Centerville attorney pleads guilty to Ponzi scheme role

Local attorney Steven Scudder pleaded guilty Friday to his role in the $70 million Ponzi scheme allegedly orchestrated by William and Connie Apostelos, who themselves are headed to trial in April after a Friday hearing.

One or both of the Aposteloses were expected to enter a plea Friday, but instead both requested a trial be pushed back to April 4. Assistant U.S. Attorney Brent Tabacchi didn’t oppose the extension, but said the government will “cease negotiations” on a plea deal if not agreed to by Feb. 3.

Scudder, 62, of Centerville, pleaded guilty in U.S. District Court to wire fraud, admitting that he used his position as an attorney to facilitate a fraudulent investment scheme operated by the Aposteloses.

Court documents state that between July 2013 and July 2014, Scudder served as trustee of the WMA Trust, a land trust that purported to secure investments that individuals had made with William Apostelos.

Scudder resigned from the trust in summer 2014, but says Apostelos told him to continue telling people he was trustee of WMA until September. During this time, an investment group of approximately 10 people in another state invested more than $1 million with Apostelos, records say.

Apostelos allegedly used the funds to pay earlier investors rather than investing the money as promised.

Scudder faces up to 20 years in prison and a maximum fine of $250,000 or twice the gain or gross loss from the crime, whichever is greater.

District Judge Thomas Rose will schedule a date for sentencing following a pre-sentence investigation by the court.

In addition to Scudder, William Apostelos’ sister and a former administrative assistant pleaded guilty this month to conspiracy charges in the case, centered on the Aposteloses.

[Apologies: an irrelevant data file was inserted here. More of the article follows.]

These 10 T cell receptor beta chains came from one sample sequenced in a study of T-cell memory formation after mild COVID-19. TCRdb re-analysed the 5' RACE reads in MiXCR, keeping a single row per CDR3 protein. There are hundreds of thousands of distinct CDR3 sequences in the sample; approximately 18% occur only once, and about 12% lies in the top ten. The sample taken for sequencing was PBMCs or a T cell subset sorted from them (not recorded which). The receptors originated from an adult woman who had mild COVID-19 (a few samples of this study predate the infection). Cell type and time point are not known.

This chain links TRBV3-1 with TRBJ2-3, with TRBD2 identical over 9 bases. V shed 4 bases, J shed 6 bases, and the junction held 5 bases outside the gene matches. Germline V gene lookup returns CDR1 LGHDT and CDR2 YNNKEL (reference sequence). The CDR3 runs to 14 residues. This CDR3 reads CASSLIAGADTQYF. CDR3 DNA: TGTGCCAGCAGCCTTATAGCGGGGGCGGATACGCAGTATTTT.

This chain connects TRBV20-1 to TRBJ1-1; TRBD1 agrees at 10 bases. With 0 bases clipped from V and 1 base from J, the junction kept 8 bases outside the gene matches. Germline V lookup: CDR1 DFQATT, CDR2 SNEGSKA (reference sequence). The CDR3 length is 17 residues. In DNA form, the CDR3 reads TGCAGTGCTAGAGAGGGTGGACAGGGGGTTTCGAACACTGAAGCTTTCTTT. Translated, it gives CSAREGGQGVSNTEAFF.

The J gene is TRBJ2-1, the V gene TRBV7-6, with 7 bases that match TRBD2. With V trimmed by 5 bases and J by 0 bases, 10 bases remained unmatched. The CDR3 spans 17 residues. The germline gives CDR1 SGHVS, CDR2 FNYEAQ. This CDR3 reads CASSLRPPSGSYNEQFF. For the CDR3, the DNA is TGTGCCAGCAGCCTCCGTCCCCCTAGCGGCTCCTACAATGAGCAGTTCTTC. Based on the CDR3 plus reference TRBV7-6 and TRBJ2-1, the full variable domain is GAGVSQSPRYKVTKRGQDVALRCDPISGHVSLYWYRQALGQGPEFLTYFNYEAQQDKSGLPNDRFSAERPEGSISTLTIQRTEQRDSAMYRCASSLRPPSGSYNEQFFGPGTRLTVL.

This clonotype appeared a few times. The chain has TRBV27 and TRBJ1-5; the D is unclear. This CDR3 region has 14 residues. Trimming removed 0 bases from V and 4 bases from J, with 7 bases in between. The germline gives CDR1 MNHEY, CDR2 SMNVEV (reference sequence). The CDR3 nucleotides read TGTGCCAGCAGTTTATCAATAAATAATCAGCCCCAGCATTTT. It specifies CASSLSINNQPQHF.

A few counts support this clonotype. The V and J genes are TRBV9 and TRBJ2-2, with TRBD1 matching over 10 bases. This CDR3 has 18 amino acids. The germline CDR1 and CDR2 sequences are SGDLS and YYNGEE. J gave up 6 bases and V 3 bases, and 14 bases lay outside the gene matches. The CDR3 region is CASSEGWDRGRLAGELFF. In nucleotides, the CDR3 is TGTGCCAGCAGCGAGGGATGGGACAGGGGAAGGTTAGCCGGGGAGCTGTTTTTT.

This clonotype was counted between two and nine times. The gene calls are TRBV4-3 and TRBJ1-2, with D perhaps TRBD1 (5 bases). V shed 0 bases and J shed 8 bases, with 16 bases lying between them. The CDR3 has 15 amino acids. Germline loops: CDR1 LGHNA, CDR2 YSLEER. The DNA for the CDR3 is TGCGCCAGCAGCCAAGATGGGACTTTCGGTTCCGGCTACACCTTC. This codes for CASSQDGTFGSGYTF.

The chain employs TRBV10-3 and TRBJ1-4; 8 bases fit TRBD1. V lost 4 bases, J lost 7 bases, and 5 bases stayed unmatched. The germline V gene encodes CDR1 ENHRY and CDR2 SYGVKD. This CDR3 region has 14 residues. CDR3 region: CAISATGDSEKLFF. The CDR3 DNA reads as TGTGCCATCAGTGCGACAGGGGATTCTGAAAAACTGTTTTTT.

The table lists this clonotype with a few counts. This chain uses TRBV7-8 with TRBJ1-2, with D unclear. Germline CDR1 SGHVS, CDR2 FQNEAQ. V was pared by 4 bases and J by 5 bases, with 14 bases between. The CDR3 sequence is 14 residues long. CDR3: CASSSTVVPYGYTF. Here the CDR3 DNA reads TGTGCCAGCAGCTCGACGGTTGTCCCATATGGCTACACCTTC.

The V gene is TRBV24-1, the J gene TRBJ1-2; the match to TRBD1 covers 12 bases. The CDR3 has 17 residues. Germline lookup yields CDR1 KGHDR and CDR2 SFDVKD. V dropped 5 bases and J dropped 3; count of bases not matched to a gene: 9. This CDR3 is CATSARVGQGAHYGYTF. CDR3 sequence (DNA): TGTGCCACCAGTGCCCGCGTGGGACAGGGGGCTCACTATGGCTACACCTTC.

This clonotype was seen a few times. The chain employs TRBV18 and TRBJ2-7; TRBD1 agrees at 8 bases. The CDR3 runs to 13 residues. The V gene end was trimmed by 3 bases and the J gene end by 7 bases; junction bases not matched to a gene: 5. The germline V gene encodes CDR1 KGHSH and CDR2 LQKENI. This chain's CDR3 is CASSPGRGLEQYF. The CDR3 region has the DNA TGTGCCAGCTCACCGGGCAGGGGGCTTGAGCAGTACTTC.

William and Connie Apostelos, of Springboro, are accused of bilking nearly 500 investors out of tens of millions of dollars during at least a 5-year period from 2009 to 2014.

Federal investigators say the couple bought race horses, expensive artwork, vehicles, jewelry and clothes. Agents seized $650,000 from them and say they spent $400 a month on Victoria’s Secret lingerie.

Victims in the case have attempted civil lawsuits against PNC bank and two financial trusts for handling the finances of the Ponzi scheme, but Rose ruled in both cases that the financial companies had not “acted outside the scope of routine banking activities.”

Victims were among the dozens of onlookers in the galley of the hearing in federal court Friday. Others included agents from the massive investigation that included the Department of Labor, IRS, FBI and U.S. Postal Service.

Judge Rose cautioned the defendants that, barring a plea deal, the trial will proceed as schedule.

“The court would be very hesitant, very resistant to any more continuances,” he said.

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